Expat Interview with Elicia, US Expat Living in South Korea

Published: 30 Oct at 1 PM
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Filed: Interviews,Korea South
Elicia is a teacher, a go-getter, a lover of adventure, hiking, and island hopping. Leaving their comfortable life back in the USA for a new journey abroad- Elicia and her husband said "goodbye" to the their life stateside, and "hello" to adventure in South Korea. She's currently teaching English to over 300 kids in Korea. Discovering unknown places & people is an addiction she's proud of and will be an endless journey that she'll continues to seek. Elicia's expat blog is called Life's a Journee (see listing here)

Meet Elicia - US expat in South Korea
Meet Elicia - US expat in South Korea

Here's the interview with Elicia...


Where are you originally from?
This is a tough question for me! I grew up as an US-Air Force kid. So with my dad in the military I was moving around quite a bit. I am "originally" from the United States. We'll leave it at that :)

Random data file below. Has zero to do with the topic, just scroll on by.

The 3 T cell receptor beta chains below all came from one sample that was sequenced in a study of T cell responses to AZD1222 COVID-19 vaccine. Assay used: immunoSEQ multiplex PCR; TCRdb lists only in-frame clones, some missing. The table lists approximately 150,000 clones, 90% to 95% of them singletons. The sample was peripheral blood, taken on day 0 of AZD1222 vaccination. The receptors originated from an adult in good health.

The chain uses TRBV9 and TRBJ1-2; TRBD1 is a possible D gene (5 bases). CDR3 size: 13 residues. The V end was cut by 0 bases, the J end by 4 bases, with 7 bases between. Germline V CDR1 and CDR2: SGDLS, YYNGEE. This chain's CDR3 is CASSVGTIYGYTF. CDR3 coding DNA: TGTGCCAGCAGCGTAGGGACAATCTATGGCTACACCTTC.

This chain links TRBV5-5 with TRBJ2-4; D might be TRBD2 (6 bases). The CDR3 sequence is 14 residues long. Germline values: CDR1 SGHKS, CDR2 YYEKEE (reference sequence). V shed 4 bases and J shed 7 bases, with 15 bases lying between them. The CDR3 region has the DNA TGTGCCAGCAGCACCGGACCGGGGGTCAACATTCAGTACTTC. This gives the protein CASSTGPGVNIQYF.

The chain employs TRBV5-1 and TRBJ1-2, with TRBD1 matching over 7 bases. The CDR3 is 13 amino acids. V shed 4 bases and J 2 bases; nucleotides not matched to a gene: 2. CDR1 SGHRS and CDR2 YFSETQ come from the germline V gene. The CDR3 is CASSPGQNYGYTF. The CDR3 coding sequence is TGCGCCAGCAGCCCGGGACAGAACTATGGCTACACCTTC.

In which country and city are you living now?
I am currently living in the beautiful little coastal city of Yeosu, South Korea. You've probably never heard of it. I hadn't either before I moved here. I have the gorgeous sea, plentiful mountains to hike, and we also get to experience all four seasons here in Korea. It's best known for hosting the World Expo in 2012.

How long have you lived in South Korea and how long are you planning to stay?
I've been in Yeosu for just about 6 months. Planning to stay for 2 years OR more, but at this point anything could happen. When I make plans they always seem to change/grow/evolve so at this point all I know for sure is that anything could happen!

Why did you move to South Korea and what do you do?
I moved to seek adventure. A change of pace. For a new journey. To teach English. What do I do? I'm a teacher. I do my best to make kids reach their full potential. I sing.I dance. I laugh. I illustrate words. I make them practice/repeat. I do my best to make English applicable to their every day lives. Most of all, I simply have fun with the kids that I teach. That's what I do.

With my better 1/2 on the summit of the highest peak between the Himalayas and New Guinea. Such joy at the peak of Mt. Kinabalu where we climbed it in ONE day!
With my better 1/2 on the summit of the highest peak between the Himalayas and New Guinea. Such joy at the peak of Mt. Kinabalu where we climbed it in ONE day!
Did you bring family with you?
I did! My husband Tom. We were married in the Dominican Republic 8 months prior to moving to Korea. He's pretty rad.

How did you find the transition to living in a foreign country?